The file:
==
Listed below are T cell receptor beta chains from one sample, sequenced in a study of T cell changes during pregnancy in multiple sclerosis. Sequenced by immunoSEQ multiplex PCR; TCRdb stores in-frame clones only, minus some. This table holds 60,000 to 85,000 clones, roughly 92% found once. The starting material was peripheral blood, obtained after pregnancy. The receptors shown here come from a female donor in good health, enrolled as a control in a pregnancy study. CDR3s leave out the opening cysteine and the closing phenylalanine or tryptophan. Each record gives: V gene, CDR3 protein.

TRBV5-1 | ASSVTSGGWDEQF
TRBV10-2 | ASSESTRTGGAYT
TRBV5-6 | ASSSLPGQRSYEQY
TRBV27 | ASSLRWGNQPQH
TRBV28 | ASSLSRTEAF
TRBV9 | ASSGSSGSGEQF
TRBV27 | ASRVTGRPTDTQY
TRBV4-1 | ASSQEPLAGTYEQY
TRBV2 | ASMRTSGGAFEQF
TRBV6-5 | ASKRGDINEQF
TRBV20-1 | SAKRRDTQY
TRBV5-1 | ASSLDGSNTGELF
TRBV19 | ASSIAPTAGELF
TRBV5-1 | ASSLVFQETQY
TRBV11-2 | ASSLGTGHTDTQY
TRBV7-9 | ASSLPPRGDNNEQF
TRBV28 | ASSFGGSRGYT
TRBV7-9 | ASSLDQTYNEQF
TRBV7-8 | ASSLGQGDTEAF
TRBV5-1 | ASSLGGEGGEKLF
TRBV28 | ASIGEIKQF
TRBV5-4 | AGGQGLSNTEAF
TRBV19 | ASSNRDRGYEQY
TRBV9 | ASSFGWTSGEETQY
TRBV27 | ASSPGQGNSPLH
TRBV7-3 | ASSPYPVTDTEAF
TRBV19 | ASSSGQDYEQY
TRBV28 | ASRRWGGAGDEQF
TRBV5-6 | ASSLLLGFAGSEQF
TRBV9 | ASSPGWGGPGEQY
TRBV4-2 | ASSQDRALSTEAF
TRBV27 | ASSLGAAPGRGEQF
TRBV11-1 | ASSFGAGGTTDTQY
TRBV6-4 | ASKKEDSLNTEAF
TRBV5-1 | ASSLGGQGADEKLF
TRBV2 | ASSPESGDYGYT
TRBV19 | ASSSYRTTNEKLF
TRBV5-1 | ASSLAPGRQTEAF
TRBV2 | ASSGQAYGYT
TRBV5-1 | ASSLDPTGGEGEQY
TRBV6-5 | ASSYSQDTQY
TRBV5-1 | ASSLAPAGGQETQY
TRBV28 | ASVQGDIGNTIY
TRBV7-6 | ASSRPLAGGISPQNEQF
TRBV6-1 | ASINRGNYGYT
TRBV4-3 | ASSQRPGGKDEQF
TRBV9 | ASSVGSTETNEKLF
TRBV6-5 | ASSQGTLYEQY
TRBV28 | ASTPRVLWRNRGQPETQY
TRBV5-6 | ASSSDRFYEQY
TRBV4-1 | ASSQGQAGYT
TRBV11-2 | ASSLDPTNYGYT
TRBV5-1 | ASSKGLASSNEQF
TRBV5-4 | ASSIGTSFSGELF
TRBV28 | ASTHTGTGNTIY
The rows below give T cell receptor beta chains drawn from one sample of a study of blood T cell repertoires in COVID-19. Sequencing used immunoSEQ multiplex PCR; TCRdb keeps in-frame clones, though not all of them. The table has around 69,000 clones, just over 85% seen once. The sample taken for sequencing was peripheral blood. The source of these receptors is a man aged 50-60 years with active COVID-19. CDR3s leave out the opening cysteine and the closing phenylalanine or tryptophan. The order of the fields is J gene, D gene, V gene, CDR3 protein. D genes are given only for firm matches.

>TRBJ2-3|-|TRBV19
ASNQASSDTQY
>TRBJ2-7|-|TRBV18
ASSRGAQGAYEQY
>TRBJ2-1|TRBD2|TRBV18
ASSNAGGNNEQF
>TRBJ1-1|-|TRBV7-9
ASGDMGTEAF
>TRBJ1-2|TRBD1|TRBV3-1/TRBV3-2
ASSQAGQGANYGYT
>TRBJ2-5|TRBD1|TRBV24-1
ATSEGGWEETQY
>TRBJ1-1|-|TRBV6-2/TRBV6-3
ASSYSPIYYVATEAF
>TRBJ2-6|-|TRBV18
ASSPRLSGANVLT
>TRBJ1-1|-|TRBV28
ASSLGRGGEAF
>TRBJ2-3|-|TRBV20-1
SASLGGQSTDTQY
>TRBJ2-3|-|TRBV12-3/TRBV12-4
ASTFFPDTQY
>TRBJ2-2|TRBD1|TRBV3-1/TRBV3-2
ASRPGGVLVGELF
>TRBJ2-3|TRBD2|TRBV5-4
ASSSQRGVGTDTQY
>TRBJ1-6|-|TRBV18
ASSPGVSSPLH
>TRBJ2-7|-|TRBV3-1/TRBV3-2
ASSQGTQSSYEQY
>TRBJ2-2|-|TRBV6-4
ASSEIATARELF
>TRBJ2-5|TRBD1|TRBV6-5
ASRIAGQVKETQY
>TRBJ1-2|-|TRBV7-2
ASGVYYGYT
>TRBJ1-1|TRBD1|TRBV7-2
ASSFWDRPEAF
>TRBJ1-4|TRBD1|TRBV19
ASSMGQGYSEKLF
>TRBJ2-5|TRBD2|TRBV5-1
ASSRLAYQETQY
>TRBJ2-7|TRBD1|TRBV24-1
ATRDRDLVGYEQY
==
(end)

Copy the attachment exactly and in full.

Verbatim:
Listed below are T cell receptor beta chains from one sample, sequenced in a study of T cell changes during pregnancy in multiple sclerosis. Sequenced by immunoSEQ multiplex PCR; TCRdb stores in-frame clones only, minus some. This table holds 60,000 to 85,000 clones, roughly 92% found once. The starting material was peripheral blood, obtained after pregnancy. The receptors shown here come from a female donor in good health, enrolled as a control in a pregnancy study. CDR3s leave out the opening cysteine and the closing phenylalanine or tryptophan. Each record gives: V gene, CDR3 protein.

TRBV5-1 | ASSVTSGGWDEQF
TRBV10-2 | ASSESTRTGGAYT
TRBV5-6 | ASSSLPGQRSYEQY
TRBV27 | ASSLRWGNQPQH
TRBV28 | ASSLSRTEAF
TRBV9 | ASSGSSGSGEQF
TRBV27 | ASRVTGRPTDTQY
TRBV4-1 | ASSQEPLAGTYEQY
TRBV2 | ASMRTSGGAFEQF
TRBV6-5 | ASKRGDINEQF
TRBV20-1 | SAKRRDTQY
TRBV5-1 | ASSLDGSNTGELF
TRBV19 | ASSIAPTAGELF
TRBV5-1 | ASSLVFQETQY
TRBV11-2 | ASSLGTGHTDTQY
TRBV7-9 | ASSLPPRGDNNEQF
TRBV28 | ASSFGGSRGYT
TRBV7-9 | ASSLDQTYNEQF
TRBV7-8 | ASSLGQGDTEAF
TRBV5-1 | ASSLGGEGGEKLF
TRBV28 | ASIGEIKQF
TRBV5-4 | AGGQGLSNTEAF
TRBV19 | ASSNRDRGYEQY
TRBV9 | ASSFGWTSGEETQY
TRBV27 | ASSPGQGNSPLH
TRBV7-3 | ASSPYPVTDTEAF
TRBV19 | ASSSGQDYEQY
TRBV28 | ASRRWGGAGDEQF
TRBV5-6 | ASSLLLGFAGSEQF
TRBV9 | ASSPGWGGPGEQY
TRBV4-2 | ASSQDRALSTEAF
TRBV27 | ASSLGAAPGRGEQF
TRBV11-1 | ASSFGAGGTTDTQY
TRBV6-4 | ASKKEDSLNTEAF
TRBV5-1 | ASSLGGQGADEKLF
TRBV2 | ASSPESGDYGYT
TRBV19 | ASSSYRTTNEKLF
TRBV5-1 | ASSLAPGRQTEAF
TRBV2 | ASSGQAYGYT
TRBV5-1 | ASSLDPTGGEGEQY
TRBV6-5 | ASSYSQDTQY
TRBV5-1 | ASSLAPAGGQETQY
TRBV28 | ASVQGDIGNTIY
TRBV7-6 | ASSRPLAGGISPQNEQF
TRBV6-1 | ASINRGNYGYT
TRBV4-3 | ASSQRPGGKDEQF
TRBV9 | ASSVGSTETNEKLF
TRBV6-5 | ASSQGTLYEQY
TRBV28 | ASTPRVLWRNRGQPETQY
TRBV5-6 | ASSSDRFYEQY
TRBV4-1 | ASSQGQAGYT
TRBV11-2 | ASSLDPTNYGYT
TRBV5-1 | ASSKGLASSNEQF
TRBV5-4 | ASSIGTSFSGELF
TRBV28 | ASTHTGTGNTIY
The rows below give T cell receptor beta chains drawn from one sample of a study of blood T cell repertoires in COVID-19. Sequencing used immunoSEQ multiplex PCR; TCRdb keeps in-frame clones, though not all of them. The table has around 69,000 clones, just over 85% seen once. The sample taken for sequencing was peripheral blood. The source of these receptors is a man aged 50-60 years with active COVID-19. CDR3s leave out the opening cysteine and the closing phenylalanine or tryptophan. The order of the fields is J gene, D gene, V gene, CDR3 protein. D genes are given only for firm matches.

>TRBJ2-3|-|TRBV19
ASNQASSDTQY
>TRBJ2-7|-|TRBV18
ASSRGAQGAYEQY
>TRBJ2-1|TRBD2|TRBV18
ASSNAGGNNEQF
>TRBJ1-1|-|TRBV7-9
ASGDMGTEAF
>TRBJ1-2|TRBD1|TRBV3-1/TRBV3-2
ASSQAGQGANYGYT
>TRBJ2-5|TRBD1|TRBV24-1
ATSEGGWEETQY
>TRBJ1-1|-|TRBV6-2/TRBV6-3
ASSYSPIYYVATEAF
>TRBJ2-6|-|TRBV18
ASSPRLSGANVLT
>TRBJ1-1|-|TRBV28
ASSLGRGGEAF
>TRBJ2-3|-|TRBV20-1
SASLGGQSTDTQY
>TRBJ2-3|-|TRBV12-3/TRBV12-4
ASTFFPDTQY
>TRBJ2-2|TRBD1|TRBV3-1/TRBV3-2
ASRPGGVLVGELF
>TRBJ2-3|TRBD2|TRBV5-4
ASSSQRGVGTDTQY
>TRBJ1-6|-|TRBV18
ASSPGVSSPLH
>TRBJ2-7|-|TRBV3-1/TRBV3-2
ASSQGTQSSYEQY
>TRBJ2-2|-|TRBV6-4
ASSEIATARELF
>TRBJ2-5|TRBD1|TRBV6-5
ASRIAGQVKETQY
>TRBJ1-2|-|TRBV7-2
ASGVYYGYT
>TRBJ1-1|TRBD1|TRBV7-2
ASSFWDRPEAF
>TRBJ1-4|TRBD1|TRBV19
ASSMGQGYSEKLF
>TRBJ2-5|TRBD2|TRBV5-1
ASSRLAYQETQY
>TRBJ2-7|TRBD1|TRBV24-1
ATRDRDLVGYEQY